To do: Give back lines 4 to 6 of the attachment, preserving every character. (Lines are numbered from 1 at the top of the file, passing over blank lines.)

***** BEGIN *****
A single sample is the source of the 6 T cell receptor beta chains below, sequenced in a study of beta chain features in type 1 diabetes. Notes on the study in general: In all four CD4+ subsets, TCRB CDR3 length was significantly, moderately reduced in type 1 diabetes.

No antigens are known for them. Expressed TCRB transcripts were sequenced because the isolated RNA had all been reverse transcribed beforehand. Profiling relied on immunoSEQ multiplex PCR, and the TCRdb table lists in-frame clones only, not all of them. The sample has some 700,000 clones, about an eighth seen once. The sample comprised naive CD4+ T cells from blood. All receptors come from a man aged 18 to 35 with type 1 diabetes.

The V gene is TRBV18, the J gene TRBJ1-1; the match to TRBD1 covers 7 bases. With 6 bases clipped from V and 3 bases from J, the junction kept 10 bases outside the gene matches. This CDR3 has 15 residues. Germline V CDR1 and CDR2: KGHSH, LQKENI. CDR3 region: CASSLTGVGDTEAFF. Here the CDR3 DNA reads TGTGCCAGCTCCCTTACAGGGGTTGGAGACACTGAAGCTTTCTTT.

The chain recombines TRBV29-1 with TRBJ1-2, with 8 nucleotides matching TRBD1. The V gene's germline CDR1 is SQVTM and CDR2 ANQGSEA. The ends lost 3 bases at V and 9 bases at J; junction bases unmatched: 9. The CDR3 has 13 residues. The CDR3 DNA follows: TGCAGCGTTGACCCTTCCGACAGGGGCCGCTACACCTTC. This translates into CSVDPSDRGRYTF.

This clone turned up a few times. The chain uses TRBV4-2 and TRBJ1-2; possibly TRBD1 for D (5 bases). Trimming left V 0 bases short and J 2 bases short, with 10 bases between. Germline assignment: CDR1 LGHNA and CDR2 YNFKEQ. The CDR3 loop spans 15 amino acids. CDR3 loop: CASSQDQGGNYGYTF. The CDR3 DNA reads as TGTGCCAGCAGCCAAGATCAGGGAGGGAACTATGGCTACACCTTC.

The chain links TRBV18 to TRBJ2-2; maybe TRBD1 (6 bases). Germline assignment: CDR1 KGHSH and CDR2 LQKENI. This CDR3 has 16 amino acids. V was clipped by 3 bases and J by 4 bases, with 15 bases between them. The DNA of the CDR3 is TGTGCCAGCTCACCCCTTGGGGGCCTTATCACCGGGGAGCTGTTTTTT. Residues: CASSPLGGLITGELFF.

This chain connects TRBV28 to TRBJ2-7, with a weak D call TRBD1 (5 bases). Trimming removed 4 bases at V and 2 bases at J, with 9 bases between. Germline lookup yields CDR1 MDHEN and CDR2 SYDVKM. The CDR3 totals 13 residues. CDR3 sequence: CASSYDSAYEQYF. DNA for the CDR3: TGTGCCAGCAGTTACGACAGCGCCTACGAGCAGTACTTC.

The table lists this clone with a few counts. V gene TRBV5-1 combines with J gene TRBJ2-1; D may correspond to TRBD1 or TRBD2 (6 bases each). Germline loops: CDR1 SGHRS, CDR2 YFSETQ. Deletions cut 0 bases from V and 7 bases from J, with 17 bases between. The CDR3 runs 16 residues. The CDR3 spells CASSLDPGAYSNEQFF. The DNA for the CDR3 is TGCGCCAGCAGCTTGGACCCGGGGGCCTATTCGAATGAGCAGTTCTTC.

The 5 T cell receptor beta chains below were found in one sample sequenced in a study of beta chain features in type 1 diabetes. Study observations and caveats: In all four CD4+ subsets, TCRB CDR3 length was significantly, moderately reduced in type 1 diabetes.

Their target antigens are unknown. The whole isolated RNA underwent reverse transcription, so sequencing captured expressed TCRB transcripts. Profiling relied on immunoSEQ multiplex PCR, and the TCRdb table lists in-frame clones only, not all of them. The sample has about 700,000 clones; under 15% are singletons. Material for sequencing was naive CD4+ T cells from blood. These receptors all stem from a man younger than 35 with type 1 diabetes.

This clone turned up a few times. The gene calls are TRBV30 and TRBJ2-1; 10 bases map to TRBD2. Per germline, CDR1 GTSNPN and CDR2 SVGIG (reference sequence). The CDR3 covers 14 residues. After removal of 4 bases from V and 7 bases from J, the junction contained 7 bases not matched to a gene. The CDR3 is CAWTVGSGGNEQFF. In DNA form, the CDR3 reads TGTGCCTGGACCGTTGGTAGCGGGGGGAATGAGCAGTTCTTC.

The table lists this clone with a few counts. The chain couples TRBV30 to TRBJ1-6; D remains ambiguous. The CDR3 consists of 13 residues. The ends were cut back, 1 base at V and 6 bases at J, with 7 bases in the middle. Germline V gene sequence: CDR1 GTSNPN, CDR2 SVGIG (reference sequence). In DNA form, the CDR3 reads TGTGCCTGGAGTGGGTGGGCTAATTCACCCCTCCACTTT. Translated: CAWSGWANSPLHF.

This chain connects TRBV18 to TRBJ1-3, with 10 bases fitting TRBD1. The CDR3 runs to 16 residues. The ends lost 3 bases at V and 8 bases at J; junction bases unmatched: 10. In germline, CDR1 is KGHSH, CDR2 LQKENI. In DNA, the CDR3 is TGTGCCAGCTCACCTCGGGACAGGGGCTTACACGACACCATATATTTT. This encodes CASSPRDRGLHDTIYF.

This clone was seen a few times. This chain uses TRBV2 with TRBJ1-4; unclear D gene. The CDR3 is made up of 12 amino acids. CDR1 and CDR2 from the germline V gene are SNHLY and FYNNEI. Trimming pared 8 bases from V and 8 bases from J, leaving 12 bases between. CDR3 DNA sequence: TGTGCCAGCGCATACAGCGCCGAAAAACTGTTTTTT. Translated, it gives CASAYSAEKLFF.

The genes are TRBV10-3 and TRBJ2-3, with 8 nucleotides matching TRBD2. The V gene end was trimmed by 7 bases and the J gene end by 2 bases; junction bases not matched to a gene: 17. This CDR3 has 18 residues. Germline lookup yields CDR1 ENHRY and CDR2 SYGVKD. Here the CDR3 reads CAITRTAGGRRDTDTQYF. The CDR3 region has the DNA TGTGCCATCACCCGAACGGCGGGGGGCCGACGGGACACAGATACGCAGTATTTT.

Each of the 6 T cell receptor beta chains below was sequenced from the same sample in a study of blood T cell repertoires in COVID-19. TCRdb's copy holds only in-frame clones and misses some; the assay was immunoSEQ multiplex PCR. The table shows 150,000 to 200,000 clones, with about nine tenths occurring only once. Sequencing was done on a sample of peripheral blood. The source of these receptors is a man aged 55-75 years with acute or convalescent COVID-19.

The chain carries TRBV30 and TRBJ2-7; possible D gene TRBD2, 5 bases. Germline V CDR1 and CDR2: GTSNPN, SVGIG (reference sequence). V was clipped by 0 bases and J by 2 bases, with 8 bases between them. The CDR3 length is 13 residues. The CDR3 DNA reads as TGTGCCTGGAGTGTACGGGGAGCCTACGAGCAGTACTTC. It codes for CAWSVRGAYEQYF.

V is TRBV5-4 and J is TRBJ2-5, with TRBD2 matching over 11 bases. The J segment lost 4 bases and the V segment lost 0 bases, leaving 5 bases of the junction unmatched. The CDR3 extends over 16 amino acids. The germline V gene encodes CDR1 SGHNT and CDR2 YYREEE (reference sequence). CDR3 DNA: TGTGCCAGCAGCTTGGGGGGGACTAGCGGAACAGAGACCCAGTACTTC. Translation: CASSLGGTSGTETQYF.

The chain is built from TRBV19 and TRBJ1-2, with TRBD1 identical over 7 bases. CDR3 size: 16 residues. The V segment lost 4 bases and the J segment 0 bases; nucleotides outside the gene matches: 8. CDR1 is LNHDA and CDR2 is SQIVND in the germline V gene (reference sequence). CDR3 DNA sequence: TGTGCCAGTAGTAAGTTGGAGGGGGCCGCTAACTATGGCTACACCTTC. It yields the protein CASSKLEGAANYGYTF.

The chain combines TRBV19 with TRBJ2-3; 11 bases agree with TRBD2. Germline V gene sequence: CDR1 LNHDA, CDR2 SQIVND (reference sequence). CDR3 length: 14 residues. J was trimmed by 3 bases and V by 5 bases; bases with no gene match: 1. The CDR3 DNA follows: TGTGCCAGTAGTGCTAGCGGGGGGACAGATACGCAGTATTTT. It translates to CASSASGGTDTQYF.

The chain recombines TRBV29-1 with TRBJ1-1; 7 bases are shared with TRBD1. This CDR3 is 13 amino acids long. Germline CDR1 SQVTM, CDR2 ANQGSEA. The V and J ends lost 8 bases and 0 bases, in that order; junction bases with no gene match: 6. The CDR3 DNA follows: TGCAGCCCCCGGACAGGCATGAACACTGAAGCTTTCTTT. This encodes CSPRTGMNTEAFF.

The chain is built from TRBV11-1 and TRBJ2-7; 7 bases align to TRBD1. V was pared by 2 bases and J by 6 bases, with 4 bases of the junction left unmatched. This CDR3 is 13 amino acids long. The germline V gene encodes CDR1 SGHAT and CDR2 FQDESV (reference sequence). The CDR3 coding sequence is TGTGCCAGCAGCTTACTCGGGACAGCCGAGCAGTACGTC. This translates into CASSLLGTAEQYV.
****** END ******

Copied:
The chain recombines TRBV29-1 with TRBJ1-2, with 8 nucleotides matching TRBD1. The V gene's germline CDR1 is SQVTM and CDR2 ANQGSEA. The ends lost 3 bases at V and 9 bases at J; junction bases unmatched: 9. The CDR3 has 13 residues. The CDR3 DNA follows: TGCAGCGTTGACCCTTCCGACAGGGGCCGCTACACCTTC. This translates into CSVDPSDRGRYTF.

This clone turned up a few times. The chain uses TRBV4-2 and TRBJ1-2; possibly TRBD1 for D (5 bases). Trimming left V 0 bases short and J 2 bases short, with 10 bases between. Germline assignment: CDR1 LGHNA and CDR2 YNFKEQ. The CDR3 loop spans 15 amino acids. CDR3 loop: CASSQDQGGNYGYTF. The CDR3 DNA reads as TGTGCCAGCAGCCAAGATCAGGGAGGGAACTATGGCTACACCTTC.

The chain links TRBV18 to TRBJ2-2; maybe TRBD1 (6 bases). Germline assignment: CDR1 KGHSH and CDR2 LQKENI. This CDR3 has 16 amino acids. V was clipped by 3 bases and J by 4 bases, with 15 bases between them. The DNA of the CDR3 is TGTGCCAGCTCACCCCTTGGGGGCCTTATCACCGGGGAGCTGTTTTTT. Residues: CASSPLGGLITGELFF.